In times like these, live performance might seem enticing as a form of escapism from the outside world. Last Friday night, I went looking for a bit of escapism and found Wild Women of Planet Wongo, fresh into its Chicago run.
Immersive is an understatement. From the minute you walk into the performance space, you find yourself in a completely different realm entirely opposite from your own. The pre-show area is set up like an old sitcom from the sixties, complete with couches and bookshelves for the audience to sit and peruse. The set is a living, breathing entity, free for the audience to interact with as if we were guests in a neighbor's home.
Upon show time, we were brought into a completely different room with no seats to be seen. As someone who's been to her fair share of performances, I was a bit confused by the concept. Usually, seats provide a barrier between the audience and the performers. I'm more used to being a spectator. But in Wild Women of Planet Wongo, you are invited to become a participant to events that unfold less than three feet away from you. Think Rocky Horror on steroids. If live theatre transports you into a different world, this show grabs you by the shirt, drops a protest sign into your hands, and hauls you into the plot.
The story itself revolves around a planet populated entirely by women, an idea that's no doubt crossed all of our minds. One of the most jarring pieces of the show is its rawness. During the performance, I found characters approaching me, starting up conversations as if we were old friends. It’s evident within the first ten minutes that a great deal of the show revolves around audience interaction, giving each show slight variations that make each performance special. You could see this show every day for a week, and the experience would be different each time. Not only does this speak to the hard work that the actors put into their characters, it also helps to contribute once again to the special little world that has been created. However, this world doesn’t just stop between acts. Wild Women of Planet Wongo has two intermissions, in which one of the Wongettes invites members of the audience to compete in games, including “The Mating Game,” and “How to Beat Your Man Slave."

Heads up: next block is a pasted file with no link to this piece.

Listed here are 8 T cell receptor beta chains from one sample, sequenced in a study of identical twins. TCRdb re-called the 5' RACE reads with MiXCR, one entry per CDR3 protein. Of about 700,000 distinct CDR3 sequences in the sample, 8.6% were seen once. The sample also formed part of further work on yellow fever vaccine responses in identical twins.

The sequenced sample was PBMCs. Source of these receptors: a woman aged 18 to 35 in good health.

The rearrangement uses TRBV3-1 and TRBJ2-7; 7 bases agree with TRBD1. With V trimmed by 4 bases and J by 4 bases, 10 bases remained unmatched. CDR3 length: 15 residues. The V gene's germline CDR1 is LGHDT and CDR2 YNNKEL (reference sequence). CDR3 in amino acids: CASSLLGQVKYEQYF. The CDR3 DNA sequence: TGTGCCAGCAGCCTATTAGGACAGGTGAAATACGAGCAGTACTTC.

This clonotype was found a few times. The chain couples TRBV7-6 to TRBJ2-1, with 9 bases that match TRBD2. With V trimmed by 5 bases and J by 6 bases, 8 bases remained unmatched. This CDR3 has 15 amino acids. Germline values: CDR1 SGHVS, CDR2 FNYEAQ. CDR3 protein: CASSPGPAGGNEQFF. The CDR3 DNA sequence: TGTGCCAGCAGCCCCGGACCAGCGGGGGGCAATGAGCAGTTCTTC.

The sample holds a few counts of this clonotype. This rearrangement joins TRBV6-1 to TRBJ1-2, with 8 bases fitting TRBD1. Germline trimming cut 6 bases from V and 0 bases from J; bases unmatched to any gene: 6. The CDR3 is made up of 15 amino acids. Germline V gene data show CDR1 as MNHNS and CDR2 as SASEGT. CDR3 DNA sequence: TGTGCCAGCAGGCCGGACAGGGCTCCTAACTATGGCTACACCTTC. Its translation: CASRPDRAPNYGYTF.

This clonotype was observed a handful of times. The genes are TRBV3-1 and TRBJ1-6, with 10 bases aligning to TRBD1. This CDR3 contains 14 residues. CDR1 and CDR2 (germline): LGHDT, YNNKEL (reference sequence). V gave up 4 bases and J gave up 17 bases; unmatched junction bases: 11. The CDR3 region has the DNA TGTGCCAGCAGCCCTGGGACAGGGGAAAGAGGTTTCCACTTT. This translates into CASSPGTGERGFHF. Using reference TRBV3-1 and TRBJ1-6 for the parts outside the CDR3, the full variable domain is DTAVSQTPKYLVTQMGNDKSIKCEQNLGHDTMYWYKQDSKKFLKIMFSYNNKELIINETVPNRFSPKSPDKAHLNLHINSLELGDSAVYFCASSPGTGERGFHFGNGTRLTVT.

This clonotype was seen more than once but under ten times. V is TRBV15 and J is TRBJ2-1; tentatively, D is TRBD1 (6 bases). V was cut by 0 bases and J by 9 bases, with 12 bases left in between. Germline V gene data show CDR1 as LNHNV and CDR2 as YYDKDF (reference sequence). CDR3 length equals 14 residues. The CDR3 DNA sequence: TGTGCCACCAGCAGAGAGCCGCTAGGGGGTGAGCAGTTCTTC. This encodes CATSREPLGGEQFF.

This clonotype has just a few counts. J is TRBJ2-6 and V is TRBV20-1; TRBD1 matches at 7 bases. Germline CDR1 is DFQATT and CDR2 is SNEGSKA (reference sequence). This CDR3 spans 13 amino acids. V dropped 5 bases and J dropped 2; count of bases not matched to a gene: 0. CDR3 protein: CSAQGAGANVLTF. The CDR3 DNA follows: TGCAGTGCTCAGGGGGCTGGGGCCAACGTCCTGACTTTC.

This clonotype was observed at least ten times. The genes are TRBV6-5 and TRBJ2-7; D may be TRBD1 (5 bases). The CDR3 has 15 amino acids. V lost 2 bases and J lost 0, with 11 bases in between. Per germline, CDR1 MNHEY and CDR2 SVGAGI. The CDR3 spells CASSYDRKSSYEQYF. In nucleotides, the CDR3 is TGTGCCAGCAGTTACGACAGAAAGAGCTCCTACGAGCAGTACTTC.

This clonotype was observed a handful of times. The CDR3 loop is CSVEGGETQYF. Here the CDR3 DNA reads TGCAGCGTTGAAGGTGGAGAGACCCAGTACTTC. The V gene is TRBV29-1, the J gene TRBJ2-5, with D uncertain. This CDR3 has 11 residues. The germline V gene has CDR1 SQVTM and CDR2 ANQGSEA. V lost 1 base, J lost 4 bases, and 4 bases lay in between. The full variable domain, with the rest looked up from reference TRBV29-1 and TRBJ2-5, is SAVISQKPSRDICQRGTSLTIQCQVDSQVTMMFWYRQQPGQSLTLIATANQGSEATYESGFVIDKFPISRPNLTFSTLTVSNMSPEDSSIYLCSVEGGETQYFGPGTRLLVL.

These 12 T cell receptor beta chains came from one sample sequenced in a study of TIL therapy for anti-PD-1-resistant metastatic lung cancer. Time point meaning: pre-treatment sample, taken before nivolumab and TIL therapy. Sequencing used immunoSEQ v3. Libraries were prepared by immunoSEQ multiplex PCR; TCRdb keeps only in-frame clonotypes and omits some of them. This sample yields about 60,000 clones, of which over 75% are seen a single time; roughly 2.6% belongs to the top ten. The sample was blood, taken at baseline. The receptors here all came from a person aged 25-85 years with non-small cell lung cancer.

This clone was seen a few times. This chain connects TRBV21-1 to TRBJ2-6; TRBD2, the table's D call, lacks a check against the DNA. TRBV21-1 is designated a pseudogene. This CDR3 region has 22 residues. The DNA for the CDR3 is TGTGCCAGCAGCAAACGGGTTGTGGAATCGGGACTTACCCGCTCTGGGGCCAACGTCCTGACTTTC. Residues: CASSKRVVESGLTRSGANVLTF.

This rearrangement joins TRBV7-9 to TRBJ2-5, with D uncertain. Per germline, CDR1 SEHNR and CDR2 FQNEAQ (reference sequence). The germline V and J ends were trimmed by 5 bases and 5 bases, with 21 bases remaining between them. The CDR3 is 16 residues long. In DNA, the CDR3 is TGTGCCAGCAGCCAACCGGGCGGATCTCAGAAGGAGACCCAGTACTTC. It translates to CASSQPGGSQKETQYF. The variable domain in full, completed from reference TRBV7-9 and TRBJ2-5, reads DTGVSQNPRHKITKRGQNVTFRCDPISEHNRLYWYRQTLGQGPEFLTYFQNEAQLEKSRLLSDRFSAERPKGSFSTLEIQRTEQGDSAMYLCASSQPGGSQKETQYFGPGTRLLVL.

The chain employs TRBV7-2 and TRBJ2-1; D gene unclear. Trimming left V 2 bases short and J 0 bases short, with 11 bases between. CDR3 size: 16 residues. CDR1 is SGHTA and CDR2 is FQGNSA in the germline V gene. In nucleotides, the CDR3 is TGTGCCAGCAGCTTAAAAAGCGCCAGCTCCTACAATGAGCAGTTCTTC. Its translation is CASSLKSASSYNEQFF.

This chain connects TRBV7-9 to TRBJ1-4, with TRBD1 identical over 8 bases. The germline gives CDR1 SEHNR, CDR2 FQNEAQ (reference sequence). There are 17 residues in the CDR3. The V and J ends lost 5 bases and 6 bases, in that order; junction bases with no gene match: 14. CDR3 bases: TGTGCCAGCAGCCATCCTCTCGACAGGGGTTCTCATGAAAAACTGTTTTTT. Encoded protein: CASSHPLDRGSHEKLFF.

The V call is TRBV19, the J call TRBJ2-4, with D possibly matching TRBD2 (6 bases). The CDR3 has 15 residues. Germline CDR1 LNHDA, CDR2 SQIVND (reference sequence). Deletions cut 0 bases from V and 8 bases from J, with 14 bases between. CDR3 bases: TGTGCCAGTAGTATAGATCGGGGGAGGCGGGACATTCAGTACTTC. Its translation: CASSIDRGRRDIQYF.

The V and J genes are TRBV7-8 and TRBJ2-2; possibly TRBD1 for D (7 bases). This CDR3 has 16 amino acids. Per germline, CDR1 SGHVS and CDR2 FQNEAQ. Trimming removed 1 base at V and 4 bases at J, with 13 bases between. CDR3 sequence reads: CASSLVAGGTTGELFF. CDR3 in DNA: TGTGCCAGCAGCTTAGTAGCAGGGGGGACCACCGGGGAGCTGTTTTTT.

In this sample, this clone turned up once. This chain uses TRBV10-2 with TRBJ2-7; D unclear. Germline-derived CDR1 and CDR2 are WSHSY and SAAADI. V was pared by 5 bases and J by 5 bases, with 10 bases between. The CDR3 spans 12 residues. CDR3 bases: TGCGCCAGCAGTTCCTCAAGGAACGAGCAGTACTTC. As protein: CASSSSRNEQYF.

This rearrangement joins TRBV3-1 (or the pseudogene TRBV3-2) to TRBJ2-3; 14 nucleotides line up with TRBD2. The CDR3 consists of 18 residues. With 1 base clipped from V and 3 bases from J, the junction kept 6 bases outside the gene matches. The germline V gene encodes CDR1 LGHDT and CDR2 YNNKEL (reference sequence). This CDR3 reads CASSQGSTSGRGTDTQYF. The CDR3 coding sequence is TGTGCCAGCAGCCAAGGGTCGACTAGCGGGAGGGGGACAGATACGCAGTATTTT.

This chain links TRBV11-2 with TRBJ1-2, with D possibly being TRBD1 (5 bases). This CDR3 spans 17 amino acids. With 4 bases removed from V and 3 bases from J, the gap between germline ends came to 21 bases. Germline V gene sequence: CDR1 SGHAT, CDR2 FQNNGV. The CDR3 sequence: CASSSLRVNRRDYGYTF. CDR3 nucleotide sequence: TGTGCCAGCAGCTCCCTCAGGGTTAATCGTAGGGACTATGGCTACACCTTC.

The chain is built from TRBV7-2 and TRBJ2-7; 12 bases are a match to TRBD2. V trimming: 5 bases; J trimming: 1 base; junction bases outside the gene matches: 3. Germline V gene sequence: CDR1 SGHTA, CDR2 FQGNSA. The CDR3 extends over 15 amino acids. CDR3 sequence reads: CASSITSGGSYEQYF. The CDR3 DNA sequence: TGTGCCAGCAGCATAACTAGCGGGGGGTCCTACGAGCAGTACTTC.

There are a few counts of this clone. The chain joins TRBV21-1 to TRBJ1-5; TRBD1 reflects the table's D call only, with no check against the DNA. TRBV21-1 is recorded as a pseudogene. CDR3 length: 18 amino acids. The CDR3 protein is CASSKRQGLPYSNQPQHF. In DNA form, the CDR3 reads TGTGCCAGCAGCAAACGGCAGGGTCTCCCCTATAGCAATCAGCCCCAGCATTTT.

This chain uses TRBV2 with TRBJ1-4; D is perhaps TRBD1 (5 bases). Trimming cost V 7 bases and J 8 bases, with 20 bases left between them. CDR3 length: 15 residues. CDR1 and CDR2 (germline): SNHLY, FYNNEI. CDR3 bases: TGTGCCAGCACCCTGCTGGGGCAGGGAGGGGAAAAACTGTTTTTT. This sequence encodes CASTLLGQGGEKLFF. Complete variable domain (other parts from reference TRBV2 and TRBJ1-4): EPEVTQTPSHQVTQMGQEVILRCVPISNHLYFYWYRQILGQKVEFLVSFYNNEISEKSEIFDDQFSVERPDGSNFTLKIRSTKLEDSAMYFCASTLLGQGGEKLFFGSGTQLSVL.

These games are not only ridiculously fun for both the players and audience members, but they also make the audience feel like they’re just as important as the characters in the show. Throughout the performance, I noticed that a group of audience members had come in costume, complete with neon wigs and antennae that effectively made them look like Wongonians. This is what truly sets Wild Women of Planet Wongo apart from traditional theatre; the line between audience and performance is so deeply blurred that it genuinely feels as if you’re on a different planet. I brought two of my friends along to see Friday’s performance, but what surprised me is the variety of people in the audience that night. Groups of friends donning costumes intermingled with couples out on date nights during the finale dance sequence in which the audience was invited to join in. By the end of the night, it was clear that Wild Women of Planet Wongo had not only captivated and enthralled us, but had immersed audience members from all different walks of life to the point where we too felt like a part of the show.